Compare any two graphics cards:
GeForce 8800 GT 512MB vs GeForce GTX 780 Ti
IntroThe GeForce 8800 GT 512MB uses a 65 nm design. nVidia has set the core speed at 600 MHz. The GDDR3 memory works at a frequency of 900 MHz on this card. It features 112 SPUs as well as 56 Texture Address Units and 16 ROPs.
Compare all of that to the GeForce GTX 780 Ti, which has a clock frequency of 875 MHz and a GDDR5 memory speed of 1750 MHz. It also uses a 384-bit memory bus, and makes use of a 28 nm design. It is comprised of 2880 SPUs, 240 Texture Address Units, and 48 Raster Operation Units.
(No game benchmarks for this combination yet.)
Power Usage and Theoretical Benchmarks
Power Consumption (Max TDP)
In theory, the GeForce GTX 780 Ti should be a lot faster than the GeForce 8800 GT 512MB in general. (explain)
Texel RateThe GeForce GTX 780 Ti is much (more or less 525%) more effective at AF than the GeForce 8800 GT 512MB. (explain)
Pixel RateThe GeForce GTX 780 Ti will be a lot (more or less 338%) more effective at FSAA than the GeForce 8800 GT 512MB, and will be able to handle higher screen resolutions better. (explain)
Please note that the above 'benchmarks' are all just theoretical - the results were calculated based on the card's specifications, and real-world performance may (and probably will) vary at least a bit.
Please note that the price comparisons are based on search keywords - sometimes it might show cards with very similar names that are not exactly the same as the one chosen in the comparison. We do try to filter out the wrong results as best we can, though.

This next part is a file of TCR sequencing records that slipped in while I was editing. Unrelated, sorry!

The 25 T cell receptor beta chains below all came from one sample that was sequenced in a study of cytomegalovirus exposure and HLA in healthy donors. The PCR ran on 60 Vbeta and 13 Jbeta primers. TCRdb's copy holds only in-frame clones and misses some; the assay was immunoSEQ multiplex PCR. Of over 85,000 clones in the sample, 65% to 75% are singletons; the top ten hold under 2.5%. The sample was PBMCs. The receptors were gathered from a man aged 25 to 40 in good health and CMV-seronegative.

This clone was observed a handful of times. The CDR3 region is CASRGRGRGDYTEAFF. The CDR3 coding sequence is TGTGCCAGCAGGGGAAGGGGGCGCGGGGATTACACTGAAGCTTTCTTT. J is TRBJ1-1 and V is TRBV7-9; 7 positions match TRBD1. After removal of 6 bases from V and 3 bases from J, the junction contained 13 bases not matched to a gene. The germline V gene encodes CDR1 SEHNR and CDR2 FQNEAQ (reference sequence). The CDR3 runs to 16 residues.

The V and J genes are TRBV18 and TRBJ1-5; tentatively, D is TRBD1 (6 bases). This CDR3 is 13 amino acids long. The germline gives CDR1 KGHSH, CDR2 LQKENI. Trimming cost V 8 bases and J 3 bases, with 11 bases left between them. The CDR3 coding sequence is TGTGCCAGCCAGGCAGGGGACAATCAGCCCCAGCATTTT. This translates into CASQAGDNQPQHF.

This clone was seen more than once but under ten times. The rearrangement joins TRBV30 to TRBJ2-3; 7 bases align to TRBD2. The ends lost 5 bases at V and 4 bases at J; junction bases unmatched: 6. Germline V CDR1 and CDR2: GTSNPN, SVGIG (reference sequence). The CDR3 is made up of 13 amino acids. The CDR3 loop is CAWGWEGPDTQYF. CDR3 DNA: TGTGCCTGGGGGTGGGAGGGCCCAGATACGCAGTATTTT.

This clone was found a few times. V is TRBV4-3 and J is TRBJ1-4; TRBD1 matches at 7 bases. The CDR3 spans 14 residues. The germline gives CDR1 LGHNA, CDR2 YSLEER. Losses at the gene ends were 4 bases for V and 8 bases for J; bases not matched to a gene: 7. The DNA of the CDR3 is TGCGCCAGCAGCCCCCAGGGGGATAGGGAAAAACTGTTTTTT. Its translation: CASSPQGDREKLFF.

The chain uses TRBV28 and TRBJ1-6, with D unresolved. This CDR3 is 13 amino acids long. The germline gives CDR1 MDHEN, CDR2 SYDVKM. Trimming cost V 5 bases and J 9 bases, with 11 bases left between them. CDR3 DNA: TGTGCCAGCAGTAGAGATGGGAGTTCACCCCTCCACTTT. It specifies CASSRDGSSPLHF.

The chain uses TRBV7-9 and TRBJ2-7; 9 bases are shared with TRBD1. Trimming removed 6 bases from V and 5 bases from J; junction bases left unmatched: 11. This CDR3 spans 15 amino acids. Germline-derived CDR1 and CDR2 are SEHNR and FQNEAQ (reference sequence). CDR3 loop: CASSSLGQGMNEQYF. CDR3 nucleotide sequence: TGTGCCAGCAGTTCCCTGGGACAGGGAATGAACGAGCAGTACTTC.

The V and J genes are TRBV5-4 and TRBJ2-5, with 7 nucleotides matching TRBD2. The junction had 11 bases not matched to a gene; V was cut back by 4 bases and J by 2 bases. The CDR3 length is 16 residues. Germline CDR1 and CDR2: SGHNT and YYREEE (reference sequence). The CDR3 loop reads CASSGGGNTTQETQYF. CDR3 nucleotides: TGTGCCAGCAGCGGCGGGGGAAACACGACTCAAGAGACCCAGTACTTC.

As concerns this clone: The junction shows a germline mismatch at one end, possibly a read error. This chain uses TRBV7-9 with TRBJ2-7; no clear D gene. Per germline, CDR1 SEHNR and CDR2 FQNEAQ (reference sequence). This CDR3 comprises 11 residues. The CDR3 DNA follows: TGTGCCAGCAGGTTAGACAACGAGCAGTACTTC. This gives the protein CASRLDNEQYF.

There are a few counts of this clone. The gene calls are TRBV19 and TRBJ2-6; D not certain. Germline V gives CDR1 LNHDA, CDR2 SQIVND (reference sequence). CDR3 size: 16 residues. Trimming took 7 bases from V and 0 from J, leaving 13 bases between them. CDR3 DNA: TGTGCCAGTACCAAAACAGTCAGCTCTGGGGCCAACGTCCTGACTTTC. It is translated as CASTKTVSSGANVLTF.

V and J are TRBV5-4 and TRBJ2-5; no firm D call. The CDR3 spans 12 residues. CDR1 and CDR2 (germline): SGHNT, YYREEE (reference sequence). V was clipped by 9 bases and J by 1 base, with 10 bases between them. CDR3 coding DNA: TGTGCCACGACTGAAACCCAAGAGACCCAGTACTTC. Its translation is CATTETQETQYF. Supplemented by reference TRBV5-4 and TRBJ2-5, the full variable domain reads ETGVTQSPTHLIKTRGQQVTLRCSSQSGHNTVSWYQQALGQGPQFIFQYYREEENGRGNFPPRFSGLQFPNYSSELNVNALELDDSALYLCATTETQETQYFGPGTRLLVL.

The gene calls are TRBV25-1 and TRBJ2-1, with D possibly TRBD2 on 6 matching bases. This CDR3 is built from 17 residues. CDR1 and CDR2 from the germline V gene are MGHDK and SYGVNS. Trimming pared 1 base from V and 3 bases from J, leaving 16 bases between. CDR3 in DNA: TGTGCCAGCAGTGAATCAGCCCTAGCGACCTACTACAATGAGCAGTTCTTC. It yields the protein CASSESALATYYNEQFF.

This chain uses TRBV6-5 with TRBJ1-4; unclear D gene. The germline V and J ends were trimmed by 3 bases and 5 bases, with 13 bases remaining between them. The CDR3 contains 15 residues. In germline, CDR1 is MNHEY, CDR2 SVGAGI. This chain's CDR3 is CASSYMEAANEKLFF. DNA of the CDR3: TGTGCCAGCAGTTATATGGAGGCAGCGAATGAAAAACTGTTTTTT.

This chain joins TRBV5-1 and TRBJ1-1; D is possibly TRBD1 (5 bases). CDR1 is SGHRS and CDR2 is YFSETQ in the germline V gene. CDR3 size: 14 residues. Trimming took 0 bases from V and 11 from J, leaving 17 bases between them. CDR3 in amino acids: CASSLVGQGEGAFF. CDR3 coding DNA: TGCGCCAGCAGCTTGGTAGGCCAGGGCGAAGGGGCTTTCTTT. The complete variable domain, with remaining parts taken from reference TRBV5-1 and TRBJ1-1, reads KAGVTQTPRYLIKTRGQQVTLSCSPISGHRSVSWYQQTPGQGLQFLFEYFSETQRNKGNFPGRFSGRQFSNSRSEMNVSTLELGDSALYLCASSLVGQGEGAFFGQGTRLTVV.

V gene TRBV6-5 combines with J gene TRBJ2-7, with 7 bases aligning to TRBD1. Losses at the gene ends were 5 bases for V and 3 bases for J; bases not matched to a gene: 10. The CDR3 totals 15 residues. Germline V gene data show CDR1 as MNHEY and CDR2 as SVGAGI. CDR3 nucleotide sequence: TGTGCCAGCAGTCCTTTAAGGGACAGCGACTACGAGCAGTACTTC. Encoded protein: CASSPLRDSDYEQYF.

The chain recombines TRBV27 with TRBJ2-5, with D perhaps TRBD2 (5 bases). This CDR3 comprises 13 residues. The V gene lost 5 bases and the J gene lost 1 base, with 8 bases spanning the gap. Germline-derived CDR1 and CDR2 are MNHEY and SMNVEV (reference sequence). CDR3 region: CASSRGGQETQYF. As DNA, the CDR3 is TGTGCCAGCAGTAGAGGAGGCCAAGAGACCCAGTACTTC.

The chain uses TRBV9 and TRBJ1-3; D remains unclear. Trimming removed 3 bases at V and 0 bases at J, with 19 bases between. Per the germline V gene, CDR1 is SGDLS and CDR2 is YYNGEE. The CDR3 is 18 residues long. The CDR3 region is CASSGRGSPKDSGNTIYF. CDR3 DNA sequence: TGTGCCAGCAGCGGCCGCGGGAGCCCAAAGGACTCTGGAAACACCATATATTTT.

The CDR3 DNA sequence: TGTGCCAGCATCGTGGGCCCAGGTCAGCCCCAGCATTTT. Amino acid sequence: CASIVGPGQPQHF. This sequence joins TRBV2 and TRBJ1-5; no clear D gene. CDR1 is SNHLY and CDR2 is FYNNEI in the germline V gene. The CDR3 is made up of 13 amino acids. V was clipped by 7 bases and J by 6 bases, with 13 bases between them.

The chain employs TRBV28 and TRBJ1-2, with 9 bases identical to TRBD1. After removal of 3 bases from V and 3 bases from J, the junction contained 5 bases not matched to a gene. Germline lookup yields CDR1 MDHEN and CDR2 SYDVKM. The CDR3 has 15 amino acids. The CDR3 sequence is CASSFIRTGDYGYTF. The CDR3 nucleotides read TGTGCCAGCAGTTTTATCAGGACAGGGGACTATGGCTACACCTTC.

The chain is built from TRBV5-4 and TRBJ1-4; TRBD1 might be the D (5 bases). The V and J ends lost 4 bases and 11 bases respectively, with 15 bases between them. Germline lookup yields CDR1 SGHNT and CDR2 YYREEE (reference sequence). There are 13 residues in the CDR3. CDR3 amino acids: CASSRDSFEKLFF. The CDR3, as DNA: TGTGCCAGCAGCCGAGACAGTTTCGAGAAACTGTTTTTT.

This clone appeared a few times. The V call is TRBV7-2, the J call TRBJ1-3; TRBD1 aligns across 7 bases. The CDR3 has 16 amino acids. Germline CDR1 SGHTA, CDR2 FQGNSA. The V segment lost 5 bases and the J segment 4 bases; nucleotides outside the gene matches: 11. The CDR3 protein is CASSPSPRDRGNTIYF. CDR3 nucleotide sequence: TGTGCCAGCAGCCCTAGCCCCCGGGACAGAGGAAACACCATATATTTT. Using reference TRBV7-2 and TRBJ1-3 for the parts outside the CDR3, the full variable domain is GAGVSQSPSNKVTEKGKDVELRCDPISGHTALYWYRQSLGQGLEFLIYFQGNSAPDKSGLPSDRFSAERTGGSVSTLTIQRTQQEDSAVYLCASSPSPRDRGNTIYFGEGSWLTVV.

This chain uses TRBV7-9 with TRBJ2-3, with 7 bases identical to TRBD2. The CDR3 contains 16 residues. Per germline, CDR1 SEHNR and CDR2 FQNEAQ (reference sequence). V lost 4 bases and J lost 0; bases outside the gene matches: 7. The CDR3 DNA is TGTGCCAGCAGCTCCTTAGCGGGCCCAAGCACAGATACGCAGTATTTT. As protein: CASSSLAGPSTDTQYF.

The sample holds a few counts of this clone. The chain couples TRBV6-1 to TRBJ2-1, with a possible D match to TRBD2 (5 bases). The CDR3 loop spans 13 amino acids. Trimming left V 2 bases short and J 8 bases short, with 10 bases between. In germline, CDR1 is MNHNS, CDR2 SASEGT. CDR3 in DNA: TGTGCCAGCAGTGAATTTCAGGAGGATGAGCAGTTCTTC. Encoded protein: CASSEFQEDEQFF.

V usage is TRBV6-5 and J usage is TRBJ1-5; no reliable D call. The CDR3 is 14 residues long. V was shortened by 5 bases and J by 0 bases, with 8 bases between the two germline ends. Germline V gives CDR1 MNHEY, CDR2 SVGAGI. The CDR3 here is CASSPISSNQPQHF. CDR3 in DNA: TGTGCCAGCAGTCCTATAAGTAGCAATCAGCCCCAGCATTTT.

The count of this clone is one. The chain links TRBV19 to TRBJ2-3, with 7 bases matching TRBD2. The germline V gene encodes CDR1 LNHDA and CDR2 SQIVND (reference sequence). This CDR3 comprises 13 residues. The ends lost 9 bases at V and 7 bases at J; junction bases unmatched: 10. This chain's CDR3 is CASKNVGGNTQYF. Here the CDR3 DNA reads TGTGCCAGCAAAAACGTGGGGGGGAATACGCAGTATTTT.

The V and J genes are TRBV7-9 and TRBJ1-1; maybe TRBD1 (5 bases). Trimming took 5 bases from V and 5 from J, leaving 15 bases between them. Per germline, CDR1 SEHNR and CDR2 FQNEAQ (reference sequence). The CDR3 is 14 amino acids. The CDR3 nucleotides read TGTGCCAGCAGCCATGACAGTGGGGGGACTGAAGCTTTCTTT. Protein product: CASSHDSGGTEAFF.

Memory Bandwidth: Bandwidth is the largest amount of data (measured in megabytes per second) that can be transferred across the external memory interface in one second. The number is worked out by multiplying the card's interface width by its memory speed. If it uses DDR type RAM, it should be multiplied by 2 again. If DDR5, multiply by ANOTHER 2x. The higher the card's memory bandwidth, the better the card will be in general. It especially helps with anti-aliasing, High Dynamic Range and higher screen resolutions.
Texel Rate: Texel rate is the maximum number of texture map elements (texels) that can be processed per second. This number is worked out by multiplying the total texture units of the card by the core speed of the chip. The better the texel rate, the better the card will be at handling texture filtering (anisotropic filtering - AF). It is measured in millions of texels in a second.
Pixel Rate: Pixel rate is the most pixels the video card can possibly write to the local memory in one second - measured in millions of pixels per second. The number is worked out by multiplying the number of colour ROPs by the the card's clock speed. ROPs (Raster Operations Pipelines - aka Render Output Units) are responsible for drawing the pixels (image) on the screen. The actual pixel rate also depends on many other factors, especially the memory bandwidth of the card - the lower the bandwidth is, the lower the ability to reach the maximum fill rate.